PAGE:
The former foreign affairs minister, in a statement, yesterday. “Last Monday, I informed the prime minister of my resignation as Canada’s minister of foreign affairs as soon as I became aware of a security breach whereby I forgot confidential government documents at Ms. Julie Couillard’s residence.”
The Prime Minister’s deputy secretary, in an email to Macleans.ca, just now: “Maxime Bernier was informed on Sunday. The Prime Minister was informed on Monday later afternoon. Maxime Bernier offered his resignation and the Prime Minister accepted it. That’s the bottom line.”
And in case you were wondering about any hair-splitting between when the Prime Minister was informed and when the Prime Minister’s Office was made aware, there’s this too from Mr. Harper’s director of communications, Sandra Buckler: “The Prime Minister and his office first became aware of this issue on Monday afternoon, well after the media availability with the President of the Ukraine.”
That seems a fairly definitive denial of what a Bernier friend whispered in Jane Taber’s ear earlier this week. To wit.
Mr. Bernier submitted his resignation Monday morning, after learning that his ex, Julie Couillard, had given a potentially damaging interview to the French-language TVA network stating that he was careless with confidential documents.
He was told to wait it out. Still, he was pulled out of meetings throughout the day and was absent from a meeting of the cabinet’s priority and planning committee, the cabinet’s most important and powerful committee.
The powers-that-be wanted to assess just how bad the interview by Ms. Couillard would be. The waiting game was all about media strategy.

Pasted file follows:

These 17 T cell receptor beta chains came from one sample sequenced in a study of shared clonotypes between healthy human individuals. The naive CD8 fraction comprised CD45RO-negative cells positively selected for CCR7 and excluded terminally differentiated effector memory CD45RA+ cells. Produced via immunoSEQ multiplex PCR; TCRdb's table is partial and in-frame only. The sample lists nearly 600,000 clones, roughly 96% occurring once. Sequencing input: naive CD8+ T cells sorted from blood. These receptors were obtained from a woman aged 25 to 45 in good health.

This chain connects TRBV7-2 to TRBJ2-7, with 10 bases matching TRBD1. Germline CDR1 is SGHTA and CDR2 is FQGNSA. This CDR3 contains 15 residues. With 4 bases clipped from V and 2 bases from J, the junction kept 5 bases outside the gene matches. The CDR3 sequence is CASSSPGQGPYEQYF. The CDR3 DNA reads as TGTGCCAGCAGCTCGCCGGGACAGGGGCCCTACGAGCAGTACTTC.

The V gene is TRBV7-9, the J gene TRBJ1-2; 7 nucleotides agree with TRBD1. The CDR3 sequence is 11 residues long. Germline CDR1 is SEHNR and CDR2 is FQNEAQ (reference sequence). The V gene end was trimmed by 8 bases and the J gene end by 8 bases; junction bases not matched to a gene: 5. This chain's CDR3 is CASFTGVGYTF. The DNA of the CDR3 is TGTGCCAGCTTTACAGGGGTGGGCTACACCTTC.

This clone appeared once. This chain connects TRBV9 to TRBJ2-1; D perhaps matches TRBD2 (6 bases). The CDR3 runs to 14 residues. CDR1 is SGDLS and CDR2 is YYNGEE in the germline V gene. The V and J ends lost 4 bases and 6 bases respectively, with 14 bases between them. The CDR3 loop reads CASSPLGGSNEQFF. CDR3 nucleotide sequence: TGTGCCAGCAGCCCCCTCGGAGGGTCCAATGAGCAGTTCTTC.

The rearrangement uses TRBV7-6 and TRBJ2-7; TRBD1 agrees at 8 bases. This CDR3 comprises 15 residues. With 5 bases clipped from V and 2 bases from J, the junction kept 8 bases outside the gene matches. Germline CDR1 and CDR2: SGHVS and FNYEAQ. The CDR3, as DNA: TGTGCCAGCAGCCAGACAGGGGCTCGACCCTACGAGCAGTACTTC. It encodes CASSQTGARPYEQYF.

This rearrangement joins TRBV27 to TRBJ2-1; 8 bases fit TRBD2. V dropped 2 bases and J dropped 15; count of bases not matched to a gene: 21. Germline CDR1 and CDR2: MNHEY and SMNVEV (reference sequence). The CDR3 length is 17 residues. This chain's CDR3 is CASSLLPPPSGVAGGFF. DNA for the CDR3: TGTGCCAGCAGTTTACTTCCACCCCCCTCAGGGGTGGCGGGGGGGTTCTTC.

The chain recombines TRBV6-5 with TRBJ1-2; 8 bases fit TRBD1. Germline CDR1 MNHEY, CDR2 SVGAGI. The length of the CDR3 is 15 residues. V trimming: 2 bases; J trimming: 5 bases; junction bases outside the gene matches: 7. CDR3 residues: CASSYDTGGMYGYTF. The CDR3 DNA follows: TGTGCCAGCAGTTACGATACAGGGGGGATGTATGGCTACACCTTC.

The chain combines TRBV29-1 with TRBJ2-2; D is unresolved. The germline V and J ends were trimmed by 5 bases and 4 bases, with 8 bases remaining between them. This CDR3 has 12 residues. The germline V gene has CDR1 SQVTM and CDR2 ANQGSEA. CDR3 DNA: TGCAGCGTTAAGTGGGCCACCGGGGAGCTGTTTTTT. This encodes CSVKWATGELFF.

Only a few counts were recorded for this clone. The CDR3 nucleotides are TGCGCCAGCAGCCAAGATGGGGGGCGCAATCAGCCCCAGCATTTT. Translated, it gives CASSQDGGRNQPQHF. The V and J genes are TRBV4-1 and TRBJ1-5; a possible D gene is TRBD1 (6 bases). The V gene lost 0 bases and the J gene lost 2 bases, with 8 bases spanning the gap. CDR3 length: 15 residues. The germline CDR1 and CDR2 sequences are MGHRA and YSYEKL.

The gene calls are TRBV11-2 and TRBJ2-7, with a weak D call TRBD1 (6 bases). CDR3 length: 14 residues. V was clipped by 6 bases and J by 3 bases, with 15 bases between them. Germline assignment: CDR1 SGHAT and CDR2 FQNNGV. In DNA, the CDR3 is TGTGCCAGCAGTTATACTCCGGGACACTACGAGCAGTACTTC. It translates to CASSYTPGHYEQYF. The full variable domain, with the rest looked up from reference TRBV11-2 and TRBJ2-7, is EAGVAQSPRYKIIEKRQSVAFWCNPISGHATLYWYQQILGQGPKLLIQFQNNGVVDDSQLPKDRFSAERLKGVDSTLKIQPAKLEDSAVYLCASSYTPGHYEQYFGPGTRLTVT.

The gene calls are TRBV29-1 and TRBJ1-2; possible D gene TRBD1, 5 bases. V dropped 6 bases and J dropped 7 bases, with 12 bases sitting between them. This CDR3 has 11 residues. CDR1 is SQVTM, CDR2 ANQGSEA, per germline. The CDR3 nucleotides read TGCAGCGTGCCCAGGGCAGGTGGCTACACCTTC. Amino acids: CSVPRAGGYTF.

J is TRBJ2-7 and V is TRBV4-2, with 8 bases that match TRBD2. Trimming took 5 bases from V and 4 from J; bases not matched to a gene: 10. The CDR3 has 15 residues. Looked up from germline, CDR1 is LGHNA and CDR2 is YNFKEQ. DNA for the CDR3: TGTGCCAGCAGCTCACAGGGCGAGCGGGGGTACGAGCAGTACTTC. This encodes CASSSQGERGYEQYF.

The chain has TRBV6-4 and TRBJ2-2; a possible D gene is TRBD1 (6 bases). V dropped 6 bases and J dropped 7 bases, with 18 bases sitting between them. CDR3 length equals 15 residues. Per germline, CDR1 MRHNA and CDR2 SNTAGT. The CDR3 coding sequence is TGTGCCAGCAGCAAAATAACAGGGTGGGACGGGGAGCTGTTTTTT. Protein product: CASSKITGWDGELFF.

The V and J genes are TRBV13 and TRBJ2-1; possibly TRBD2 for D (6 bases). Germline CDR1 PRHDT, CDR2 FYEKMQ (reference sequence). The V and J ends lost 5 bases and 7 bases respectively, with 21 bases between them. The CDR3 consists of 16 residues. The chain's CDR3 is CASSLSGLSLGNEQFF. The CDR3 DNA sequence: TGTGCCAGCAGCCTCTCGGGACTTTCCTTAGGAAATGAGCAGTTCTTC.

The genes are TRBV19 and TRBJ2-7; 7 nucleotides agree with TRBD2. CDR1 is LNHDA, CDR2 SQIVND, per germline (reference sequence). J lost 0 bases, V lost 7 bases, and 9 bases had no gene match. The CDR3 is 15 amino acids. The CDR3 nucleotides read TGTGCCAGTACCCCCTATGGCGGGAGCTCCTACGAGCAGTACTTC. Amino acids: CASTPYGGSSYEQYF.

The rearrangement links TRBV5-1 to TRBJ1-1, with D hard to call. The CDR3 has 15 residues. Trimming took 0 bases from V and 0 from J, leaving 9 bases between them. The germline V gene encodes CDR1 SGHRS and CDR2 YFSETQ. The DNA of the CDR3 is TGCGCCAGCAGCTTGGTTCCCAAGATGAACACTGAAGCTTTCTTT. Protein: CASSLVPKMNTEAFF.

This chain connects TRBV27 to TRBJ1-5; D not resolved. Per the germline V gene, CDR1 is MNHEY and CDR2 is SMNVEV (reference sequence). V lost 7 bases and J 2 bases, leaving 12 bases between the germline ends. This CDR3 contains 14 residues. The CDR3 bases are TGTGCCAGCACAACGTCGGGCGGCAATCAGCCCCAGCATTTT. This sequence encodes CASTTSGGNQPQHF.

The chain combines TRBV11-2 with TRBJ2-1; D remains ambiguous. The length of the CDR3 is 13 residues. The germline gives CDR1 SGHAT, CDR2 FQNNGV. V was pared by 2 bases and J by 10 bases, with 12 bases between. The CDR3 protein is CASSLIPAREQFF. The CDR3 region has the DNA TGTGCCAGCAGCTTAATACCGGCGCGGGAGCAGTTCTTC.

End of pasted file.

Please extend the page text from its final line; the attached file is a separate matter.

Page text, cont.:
Prime Minister Stephen Harper was to leave Monday night on a trip to Europe. A Bernier friend said the government didn’t want its foreign affairs minister to be forced to step down just before the Prime Minister was about to set out on the world stage. Nor, however, did it want the whole thing to blow up while the Prime Minister was in the air.
“They [senior officials in the Prime Minister’s Office] had anticipated that this was coming [the Couillard interview] and Bernier had said, ‘Listen, I am ready to resign,’ ” the friend said. “And they had said to him, ‘Don’t do it yet. Let’s just confirm that this is what is going to happen because we don’t want this to blow up before Harper gets on a plane and goes to Europe.’ “
But it became clearer as Monday unfolded and more and more information leaked out from the interview that “it was as bad as Bernier had anticipated,” the friend said.
“The media strategy was to get out in front of it and so he [the Prime Minister] accepted his resignation,” the friend said.
Looking for more?
Get the best of Maclean's sent straight to your inbox. Sign up for news, commentary and analysis.